We usually see diving as a way to improve our mental health, at least I hope that is the case for most of you. A minority of others, despite loving the activity, are subject to bullying within our industry. Don’t just take my word for it. From a survey completed by over 250 of you in the UK, 72% of you said that you had either been bullied, or witnessed bullying. 62% said that this still exists. A scary thought for our amazing industry.
So what are the actual issues? Many of you stated that the bullying related to agencies or equipment, a person’s size, gender and age were also focal points within the survey. All things that have no bearing on us undertaking Scuba Diving at all. This presented the need for the charity. People completing this survey had stated that they remain with these individuals or organisations because they have nowhere to go, yet want to dive; others also stating that they stopped diving altogether because of having no other place. That then became the idea for the ‘Just Scuba Charity’, which is, as it says, Just Scuba. No politics, nobody caring what equipment you are using… Or what size your drysuit is… just diving.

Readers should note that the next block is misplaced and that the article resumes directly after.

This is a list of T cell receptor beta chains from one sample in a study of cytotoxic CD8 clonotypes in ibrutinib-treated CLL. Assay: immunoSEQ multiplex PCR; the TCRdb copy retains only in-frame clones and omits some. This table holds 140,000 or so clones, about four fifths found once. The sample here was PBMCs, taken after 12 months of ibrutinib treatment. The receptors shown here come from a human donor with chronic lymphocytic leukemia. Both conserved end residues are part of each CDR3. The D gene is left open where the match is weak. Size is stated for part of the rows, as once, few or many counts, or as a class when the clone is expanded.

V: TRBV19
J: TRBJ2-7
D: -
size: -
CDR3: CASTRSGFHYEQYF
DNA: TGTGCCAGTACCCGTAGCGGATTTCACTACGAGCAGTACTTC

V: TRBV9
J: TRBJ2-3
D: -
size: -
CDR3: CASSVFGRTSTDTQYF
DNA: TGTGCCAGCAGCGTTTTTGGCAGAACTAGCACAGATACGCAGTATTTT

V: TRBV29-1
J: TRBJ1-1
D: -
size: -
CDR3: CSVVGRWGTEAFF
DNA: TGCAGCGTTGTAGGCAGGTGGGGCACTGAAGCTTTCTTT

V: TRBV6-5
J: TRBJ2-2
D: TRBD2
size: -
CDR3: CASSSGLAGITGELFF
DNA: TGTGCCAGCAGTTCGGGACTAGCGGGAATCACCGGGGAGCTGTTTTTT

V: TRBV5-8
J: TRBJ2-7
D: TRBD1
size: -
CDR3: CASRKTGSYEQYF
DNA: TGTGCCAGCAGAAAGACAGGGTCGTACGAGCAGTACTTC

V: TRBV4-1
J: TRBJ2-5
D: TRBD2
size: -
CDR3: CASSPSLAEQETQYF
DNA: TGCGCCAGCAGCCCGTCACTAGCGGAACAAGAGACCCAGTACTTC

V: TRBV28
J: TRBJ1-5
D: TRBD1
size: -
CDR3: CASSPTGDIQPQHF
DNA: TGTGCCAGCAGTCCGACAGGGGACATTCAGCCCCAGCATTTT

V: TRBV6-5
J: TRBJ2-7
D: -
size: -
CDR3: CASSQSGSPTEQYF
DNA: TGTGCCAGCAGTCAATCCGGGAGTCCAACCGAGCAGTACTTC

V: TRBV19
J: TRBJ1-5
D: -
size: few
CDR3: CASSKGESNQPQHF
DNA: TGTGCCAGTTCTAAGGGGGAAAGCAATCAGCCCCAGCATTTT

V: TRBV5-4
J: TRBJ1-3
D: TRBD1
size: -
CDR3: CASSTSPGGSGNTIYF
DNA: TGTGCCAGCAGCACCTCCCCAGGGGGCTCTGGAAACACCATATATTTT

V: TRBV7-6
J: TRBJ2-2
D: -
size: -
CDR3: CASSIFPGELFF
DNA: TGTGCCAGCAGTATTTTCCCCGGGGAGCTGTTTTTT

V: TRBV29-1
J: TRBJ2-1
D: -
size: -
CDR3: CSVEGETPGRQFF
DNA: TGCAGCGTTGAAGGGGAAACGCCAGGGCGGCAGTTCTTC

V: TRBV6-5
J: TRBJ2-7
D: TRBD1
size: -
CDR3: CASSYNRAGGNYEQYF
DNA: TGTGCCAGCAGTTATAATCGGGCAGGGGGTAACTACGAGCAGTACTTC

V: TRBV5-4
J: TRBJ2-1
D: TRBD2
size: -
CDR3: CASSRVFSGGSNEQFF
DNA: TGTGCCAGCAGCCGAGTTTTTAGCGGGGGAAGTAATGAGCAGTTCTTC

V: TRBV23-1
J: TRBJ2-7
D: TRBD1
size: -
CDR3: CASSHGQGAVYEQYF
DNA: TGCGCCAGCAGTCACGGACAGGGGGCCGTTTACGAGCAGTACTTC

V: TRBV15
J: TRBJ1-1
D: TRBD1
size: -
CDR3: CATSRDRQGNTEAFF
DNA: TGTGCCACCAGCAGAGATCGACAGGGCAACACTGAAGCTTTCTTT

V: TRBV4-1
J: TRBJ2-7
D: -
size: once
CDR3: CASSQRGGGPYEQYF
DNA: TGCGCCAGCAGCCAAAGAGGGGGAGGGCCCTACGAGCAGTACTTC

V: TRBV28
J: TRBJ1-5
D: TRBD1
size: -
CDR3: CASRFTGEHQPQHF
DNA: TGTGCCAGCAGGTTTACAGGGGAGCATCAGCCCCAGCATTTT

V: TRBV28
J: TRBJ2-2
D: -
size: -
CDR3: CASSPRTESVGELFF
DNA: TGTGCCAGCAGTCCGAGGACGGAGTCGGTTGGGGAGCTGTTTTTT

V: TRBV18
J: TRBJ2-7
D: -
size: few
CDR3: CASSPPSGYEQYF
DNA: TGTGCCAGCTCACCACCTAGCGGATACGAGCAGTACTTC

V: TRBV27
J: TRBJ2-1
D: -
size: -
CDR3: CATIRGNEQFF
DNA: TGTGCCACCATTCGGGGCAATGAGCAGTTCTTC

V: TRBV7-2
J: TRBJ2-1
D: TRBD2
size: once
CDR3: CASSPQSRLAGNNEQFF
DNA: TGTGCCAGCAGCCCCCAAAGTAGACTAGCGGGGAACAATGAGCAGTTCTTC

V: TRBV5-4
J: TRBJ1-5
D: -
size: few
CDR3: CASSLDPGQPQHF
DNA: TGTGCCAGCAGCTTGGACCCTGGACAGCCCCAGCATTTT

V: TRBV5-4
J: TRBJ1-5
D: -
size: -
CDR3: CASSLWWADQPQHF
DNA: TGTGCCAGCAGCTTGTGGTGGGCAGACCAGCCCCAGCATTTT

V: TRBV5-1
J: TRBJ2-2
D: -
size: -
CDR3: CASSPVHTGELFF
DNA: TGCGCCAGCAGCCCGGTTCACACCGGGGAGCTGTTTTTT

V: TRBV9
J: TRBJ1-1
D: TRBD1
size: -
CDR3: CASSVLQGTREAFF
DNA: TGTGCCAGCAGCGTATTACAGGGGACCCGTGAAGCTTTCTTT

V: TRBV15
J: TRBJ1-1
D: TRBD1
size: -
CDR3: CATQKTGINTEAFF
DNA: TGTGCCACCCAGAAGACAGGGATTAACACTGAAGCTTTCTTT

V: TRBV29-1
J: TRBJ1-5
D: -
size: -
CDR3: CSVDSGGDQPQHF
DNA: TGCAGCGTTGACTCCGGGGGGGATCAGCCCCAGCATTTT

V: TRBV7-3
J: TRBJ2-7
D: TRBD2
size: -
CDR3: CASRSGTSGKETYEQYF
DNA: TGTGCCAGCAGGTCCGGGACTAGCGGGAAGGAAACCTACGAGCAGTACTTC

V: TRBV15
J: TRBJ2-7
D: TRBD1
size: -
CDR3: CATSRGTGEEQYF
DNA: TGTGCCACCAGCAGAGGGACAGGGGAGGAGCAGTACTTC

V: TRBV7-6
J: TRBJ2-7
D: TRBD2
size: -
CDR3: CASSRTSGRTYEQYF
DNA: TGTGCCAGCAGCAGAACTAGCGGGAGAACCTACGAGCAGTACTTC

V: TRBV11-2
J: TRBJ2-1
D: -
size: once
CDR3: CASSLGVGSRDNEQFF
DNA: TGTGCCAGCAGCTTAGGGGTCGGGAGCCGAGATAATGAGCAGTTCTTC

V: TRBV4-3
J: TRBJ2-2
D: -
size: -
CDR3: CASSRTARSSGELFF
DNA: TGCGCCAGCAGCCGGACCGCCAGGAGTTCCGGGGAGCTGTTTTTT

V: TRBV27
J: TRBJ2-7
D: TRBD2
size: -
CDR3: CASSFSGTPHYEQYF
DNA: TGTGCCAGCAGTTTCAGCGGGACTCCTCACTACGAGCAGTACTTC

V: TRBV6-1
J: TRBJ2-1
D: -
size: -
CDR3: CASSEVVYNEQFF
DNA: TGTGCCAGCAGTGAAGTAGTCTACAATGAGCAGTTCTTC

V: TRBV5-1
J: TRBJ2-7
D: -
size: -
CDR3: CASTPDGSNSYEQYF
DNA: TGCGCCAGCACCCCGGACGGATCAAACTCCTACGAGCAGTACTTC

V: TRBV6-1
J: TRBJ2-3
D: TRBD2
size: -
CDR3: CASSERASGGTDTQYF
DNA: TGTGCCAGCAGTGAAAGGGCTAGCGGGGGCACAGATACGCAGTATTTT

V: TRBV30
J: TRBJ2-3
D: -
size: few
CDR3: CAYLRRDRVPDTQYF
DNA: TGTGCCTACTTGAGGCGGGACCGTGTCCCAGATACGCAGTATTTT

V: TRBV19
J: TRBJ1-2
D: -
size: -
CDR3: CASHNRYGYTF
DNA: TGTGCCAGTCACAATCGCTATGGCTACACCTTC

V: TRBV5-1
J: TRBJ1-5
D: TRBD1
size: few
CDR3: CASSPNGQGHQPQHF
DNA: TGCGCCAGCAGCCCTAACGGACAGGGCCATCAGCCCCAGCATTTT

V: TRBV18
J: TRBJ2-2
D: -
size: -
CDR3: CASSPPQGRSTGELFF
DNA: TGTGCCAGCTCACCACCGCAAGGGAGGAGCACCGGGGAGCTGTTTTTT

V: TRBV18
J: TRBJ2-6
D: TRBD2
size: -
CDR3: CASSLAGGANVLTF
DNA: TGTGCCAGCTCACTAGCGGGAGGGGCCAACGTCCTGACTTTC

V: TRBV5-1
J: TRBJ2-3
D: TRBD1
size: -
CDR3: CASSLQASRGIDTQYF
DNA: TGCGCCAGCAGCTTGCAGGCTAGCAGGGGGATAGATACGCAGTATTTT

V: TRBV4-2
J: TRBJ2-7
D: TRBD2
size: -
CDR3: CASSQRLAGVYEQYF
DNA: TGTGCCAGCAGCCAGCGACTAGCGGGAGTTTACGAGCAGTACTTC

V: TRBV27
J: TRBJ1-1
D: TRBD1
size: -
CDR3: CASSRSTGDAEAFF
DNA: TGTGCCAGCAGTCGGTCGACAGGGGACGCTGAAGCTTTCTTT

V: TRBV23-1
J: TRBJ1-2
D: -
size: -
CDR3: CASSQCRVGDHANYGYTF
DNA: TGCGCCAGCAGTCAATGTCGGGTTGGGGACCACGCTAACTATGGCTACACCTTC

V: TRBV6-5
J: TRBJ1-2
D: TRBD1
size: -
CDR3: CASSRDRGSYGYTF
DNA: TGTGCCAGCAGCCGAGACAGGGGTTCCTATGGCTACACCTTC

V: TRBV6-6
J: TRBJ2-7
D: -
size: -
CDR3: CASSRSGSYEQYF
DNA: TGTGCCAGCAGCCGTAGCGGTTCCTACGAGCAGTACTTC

The charity will be starting up this year as I have been waiting, and successfully obtaining, charitable status. We will be asking for divers wishing to volunteer as ‘dive buddies’ that others having personal issues with their mental health in diving can come to, and just dive. To find a new network of friendly, non-judgemental people to share their passion of the water. Other aspects of the charity will include mental health support options for divers to access, information on how to respond to bullying, to challenge the behaviour or report it, and for those feeling like they have nowhere to turn, a contact email and chat to access support.
Whether you have been affected by bullying within diving or not, unfortunately it does exist and now is the time for us all to come together and stand up to this, to protect our diving community.
If you have not yet checked out the charity, please visit www.thejustscubacharity.org
Clare began Duttons Divers at just 19 years old and a short while later became one of the world’s youngest PADI Course Directors. Find out more at www.duttonsdivers.com